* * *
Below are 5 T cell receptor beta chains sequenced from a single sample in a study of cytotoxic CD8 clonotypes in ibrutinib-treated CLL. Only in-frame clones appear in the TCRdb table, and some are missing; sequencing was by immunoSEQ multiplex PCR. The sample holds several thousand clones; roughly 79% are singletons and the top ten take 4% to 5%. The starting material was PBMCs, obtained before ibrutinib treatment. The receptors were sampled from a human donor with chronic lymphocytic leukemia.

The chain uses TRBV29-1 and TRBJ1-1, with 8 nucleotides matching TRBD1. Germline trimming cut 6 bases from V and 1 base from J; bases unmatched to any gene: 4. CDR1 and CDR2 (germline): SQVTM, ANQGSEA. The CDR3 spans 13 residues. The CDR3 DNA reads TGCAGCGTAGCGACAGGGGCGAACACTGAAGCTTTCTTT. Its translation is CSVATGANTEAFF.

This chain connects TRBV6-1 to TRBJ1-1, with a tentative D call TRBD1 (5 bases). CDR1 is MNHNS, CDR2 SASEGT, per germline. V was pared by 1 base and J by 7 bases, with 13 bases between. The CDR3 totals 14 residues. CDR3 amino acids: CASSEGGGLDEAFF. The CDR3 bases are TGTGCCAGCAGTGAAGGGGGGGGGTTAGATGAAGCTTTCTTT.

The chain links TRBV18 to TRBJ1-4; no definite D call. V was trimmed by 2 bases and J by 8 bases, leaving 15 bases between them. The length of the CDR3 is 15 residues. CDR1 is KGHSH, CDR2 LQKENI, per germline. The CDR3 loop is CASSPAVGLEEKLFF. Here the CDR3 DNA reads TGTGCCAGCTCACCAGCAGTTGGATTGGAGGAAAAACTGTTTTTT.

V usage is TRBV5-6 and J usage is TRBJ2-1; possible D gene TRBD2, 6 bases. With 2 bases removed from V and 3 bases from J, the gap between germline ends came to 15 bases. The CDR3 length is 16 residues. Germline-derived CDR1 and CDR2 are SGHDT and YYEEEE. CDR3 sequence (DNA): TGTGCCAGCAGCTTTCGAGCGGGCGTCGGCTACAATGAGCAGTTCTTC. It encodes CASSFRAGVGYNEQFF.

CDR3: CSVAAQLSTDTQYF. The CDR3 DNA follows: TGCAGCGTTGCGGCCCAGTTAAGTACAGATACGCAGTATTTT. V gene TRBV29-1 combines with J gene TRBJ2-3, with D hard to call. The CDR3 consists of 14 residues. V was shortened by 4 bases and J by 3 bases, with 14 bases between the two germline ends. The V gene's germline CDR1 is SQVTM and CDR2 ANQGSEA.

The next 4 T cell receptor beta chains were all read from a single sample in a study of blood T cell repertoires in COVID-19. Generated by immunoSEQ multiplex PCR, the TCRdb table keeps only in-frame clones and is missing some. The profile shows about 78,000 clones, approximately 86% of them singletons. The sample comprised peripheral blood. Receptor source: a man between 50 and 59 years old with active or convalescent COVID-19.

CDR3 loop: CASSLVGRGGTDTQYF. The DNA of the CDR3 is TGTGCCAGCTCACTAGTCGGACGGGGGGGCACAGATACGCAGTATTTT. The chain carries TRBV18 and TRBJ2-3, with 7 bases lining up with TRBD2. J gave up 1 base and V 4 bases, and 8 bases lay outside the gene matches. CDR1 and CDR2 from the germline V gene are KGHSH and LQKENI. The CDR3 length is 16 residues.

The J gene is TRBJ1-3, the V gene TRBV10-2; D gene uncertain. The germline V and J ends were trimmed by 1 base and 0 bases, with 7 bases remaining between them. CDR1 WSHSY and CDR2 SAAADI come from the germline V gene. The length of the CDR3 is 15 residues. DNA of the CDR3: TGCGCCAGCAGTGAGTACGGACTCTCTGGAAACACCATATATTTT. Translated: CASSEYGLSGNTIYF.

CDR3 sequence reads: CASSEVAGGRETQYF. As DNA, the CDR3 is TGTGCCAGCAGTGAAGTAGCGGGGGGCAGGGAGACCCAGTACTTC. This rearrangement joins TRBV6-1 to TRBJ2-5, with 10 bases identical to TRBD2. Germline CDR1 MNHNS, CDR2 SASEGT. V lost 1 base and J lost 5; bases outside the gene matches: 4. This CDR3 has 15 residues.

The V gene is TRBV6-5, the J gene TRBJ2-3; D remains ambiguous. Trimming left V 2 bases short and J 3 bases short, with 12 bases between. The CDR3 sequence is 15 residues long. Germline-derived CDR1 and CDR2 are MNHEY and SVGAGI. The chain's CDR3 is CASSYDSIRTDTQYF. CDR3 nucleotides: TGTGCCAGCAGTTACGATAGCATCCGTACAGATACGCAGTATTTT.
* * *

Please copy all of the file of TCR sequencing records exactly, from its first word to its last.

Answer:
Below are 5 T cell receptor beta chains sequenced from a single sample in a study of cytotoxic CD8 clonotypes in ibrutinib-treated CLL. Only in-frame clones appear in the TCRdb table, and some are missing; sequencing was by immunoSEQ multiplex PCR. The sample holds several thousand clones; roughly 79% are singletons and the top ten take 4% to 5%. The starting material was PBMCs, obtained before ibrutinib treatment. The receptors were sampled from a human donor with chronic lymphocytic leukemia.

The chain uses TRBV29-1 and TRBJ1-1, with 8 nucleotides matching TRBD1. Germline trimming cut 6 bases from V and 1 base from J; bases unmatched to any gene: 4. CDR1 and CDR2 (germline): SQVTM, ANQGSEA. The CDR3 spans 13 residues. The CDR3 DNA reads TGCAGCGTAGCGACAGGGGCGAACACTGAAGCTTTCTTT. Its translation is CSVATGANTEAFF.

This chain connects TRBV6-1 to TRBJ1-1, with a tentative D call TRBD1 (5 bases). CDR1 is MNHNS, CDR2 SASEGT, per germline. V was pared by 1 base and J by 7 bases, with 13 bases between. The CDR3 totals 14 residues. CDR3 amino acids: CASSEGGGLDEAFF. The CDR3 bases are TGTGCCAGCAGTGAAGGGGGGGGGTTAGATGAAGCTTTCTTT.

The chain links TRBV18 to TRBJ1-4; no definite D call. V was trimmed by 2 bases and J by 8 bases, leaving 15 bases between them. The length of the CDR3 is 15 residues. CDR1 is KGHSH, CDR2 LQKENI, per germline. The CDR3 loop is CASSPAVGLEEKLFF. Here the CDR3 DNA reads TGTGCCAGCTCACCAGCAGTTGGATTGGAGGAAAAACTGTTTTTT.

V usage is TRBV5-6 and J usage is TRBJ2-1; possible D gene TRBD2, 6 bases. With 2 bases removed from V and 3 bases from J, the gap between germline ends came to 15 bases. The CDR3 length is 16 residues. Germline-derived CDR1 and CDR2 are SGHDT and YYEEEE. CDR3 sequence (DNA): TGTGCCAGCAGCTTTCGAGCGGGCGTCGGCTACAATGAGCAGTTCTTC. It encodes CASSFRAGVGYNEQFF.

CDR3: CSVAAQLSTDTQYF. The CDR3 DNA follows: TGCAGCGTTGCGGCCCAGTTAAGTACAGATACGCAGTATTTT. V gene TRBV29-1 combines with J gene TRBJ2-3, with D hard to call. The CDR3 consists of 14 residues. V was shortened by 4 bases and J by 3 bases, with 14 bases between the two germline ends. The V gene's germline CDR1 is SQVTM and CDR2 ANQGSEA.

The next 4 T cell receptor beta chains were all read from a single sample in a study of blood T cell repertoires in COVID-19. Generated by immunoSEQ multiplex PCR, the TCRdb table keeps only in-frame clones and is missing some. The profile shows about 78,000 clones, approximately 86% of them singletons. The sample comprised peripheral blood. Receptor source: a man between 50 and 59 years old with active or convalescent COVID-19.

CDR3 loop: CASSLVGRGGTDTQYF. The DNA of the CDR3 is TGTGCCAGCTCACTAGTCGGACGGGGGGGCACAGATACGCAGTATTTT. The chain carries TRBV18 and TRBJ2-3, with 7 bases lining up with TRBD2. J gave up 1 base and V 4 bases, and 8 bases lay outside the gene matches. CDR1 and CDR2 from the germline V gene are KGHSH and LQKENI. The CDR3 length is 16 residues.

The J gene is TRBJ1-3, the V gene TRBV10-2; D gene uncertain. The germline V and J ends were trimmed by 1 base and 0 bases, with 7 bases remaining between them. CDR1 WSHSY and CDR2 SAAADI come from the germline V gene. The length of the CDR3 is 15 residues. DNA of the CDR3: TGCGCCAGCAGTGAGTACGGACTCTCTGGAAACACCATATATTTT. Translated: CASSEYGLSGNTIYF.

CDR3 sequence reads: CASSEVAGGRETQYF. As DNA, the CDR3 is TGTGCCAGCAGTGAAGTAGCGGGGGGCAGGGAGACCCAGTACTTC. This rearrangement joins TRBV6-1 to TRBJ2-5, with 10 bases identical to TRBD2. Germline CDR1 MNHNS, CDR2 SASEGT. V lost 1 base and J lost 5; bases outside the gene matches: 4. This CDR3 has 15 residues.

The V gene is TRBV6-5, the J gene TRBJ2-3; D remains ambiguous. Trimming left V 2 bases short and J 3 bases short, with 12 bases between. The CDR3 sequence is 15 residues long. Germline-derived CDR1 and CDR2 are MNHEY and SVGAGI. The chain's CDR3 is CASSYDSIRTDTQYF. CDR3 nucleotides: TGTGCCAGCAGTTACGATAGCATCCGTACAGATACGCAGTATTTT.